Five new hot-Jupiter transits investigated with Swift-UVOT Lia Corrales, Sasikrishna Ravi, George W. King, Erin May, Emily Rauscher, Mark Reynolds Short wavelength exoplanet transit measurements have been used to probe mass-loss in exoplanet atmospheres. We present the Swift-UVOT transit light curves for five hot Jupiters orbiting UV-bright F-type stars: XO-3, KELT-3, WASP-3, WASP-62, and HAT-P-6. We report one positive transit detection of XO-3b and one marginal detection of KELT-3b. We place upper limits on the remaining three transit depths. The planetary radii derived from the NUV transit depths of both potential detections are 50-100% larger than their optical radius measurements. We examine the ratio RNUV/Ropt for trends as a function of estimated mass-loss rate, which we derive from X-ray luminosity obtained from the Swift-XRT, or XMM-Newton in the case of WASP-62. We find no correlation between the energy-limited photoevaporative mass-loss rate and the RNUV/Ropt ratio. We also search for trends based on the equilibrium temperature of the hot Jupiters. We find a possible indication of a transition in the RNUV/Ropt ratio around Teq=1700 K, analogous to the trends found for NIR water features in transmission spectra. This might be explained by the formation of extended cloud decks with silicate particles ≤1 μm. We demonstrate that the Swift-UVOT filters could be sensitive to absorption from aerosols in exoplanet atmospheres.
Women of Color (WoC) – particularly Black, indigenous, and Latinx minorities – are the most underrepresented demographic from high paying industries, including software engineering. Yet WoC are flush with the talent, creativity, and social insight to solve complex problems and lead in the software industry. This program seeks to unite WoC and other members of minoritized groups, to battle feelings of isolation and marginalization that are prevalent in educational institutions and industry settings. Using a dedicated Slack space and cohorts of 4-5 people, we will create a peer mentoring network for WoC and members of other minoritized groups to engage, receive feedback, and troubleshoot issues around their participation in open source software communities.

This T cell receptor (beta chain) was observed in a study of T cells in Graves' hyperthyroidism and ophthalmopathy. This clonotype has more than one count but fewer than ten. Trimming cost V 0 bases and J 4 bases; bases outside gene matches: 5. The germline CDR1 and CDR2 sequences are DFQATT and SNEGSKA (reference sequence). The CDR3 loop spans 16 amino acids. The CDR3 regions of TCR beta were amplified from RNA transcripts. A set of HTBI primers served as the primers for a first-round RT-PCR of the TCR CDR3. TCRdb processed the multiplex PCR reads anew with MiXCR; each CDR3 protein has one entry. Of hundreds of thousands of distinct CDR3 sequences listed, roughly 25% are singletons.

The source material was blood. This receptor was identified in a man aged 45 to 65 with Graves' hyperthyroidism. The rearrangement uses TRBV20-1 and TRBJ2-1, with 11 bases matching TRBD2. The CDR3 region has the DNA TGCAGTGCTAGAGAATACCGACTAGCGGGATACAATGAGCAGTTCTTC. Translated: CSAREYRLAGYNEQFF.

X-ray imaging and spectroscopy can provide a powerful tool for measuring the large end of the dust grain size distribution — important for interpretting infrared extinction as well as understanding grain growth in the diffuse interstellar medium (ISM). In addition, X-ray photoelectric absorption edges observed in high resolution spectra of Galactic X-ray binaries directly reveal the mineral composition of interstellar dust. I will review open problems in the field of astromineralogy, as probed by X-ray extinction. I will describe how observations from the next two X-ray missions — XARM and ARCUS — will answer some of those questions. Finally, I will discuss synergistic opportunities for X-ray telescopes and JWST to provide a more complete picture of dust grain evolution in the diffuse ISM. Click here for a link to the pdf version of the poster.
The X-ray energy band is sensitive to absorption by all abundant metals in the interstellar medium (ISM) — carbon, oxygen, neon, silicon, magnesium, and iron — whether they are in gas or dust form. Photoelectric edges seen in high resolution X-ray spectra of Galactic X-ray point sources allow us to measure absolute abundances of gas and solid phase metals in the ISM, with fewer underlying assumptions. X-ray absorption fine structure (XAFS) in the photoelectric edge also reveals dust grain mineralogies and grain sizes. We review open problems in the field of astromineralogy, including problems in reconciling X-ray absorption spectroscopy with ISM observations at other wavelengths. In the future, high resolution imaging spectroscopy enabled by micro-calorimeters can probe the constituent elements of large dust grains, which are relatively invisible in absorption. Gratings spectroscopy is also necessary to obtain high resolution spectra at soft energies, required for probing the state of neutral carbon and oxygen — the two most abundant interstellar metals and the two most important actors in the field of astromineralogy. Click here for a link to the presentation slides.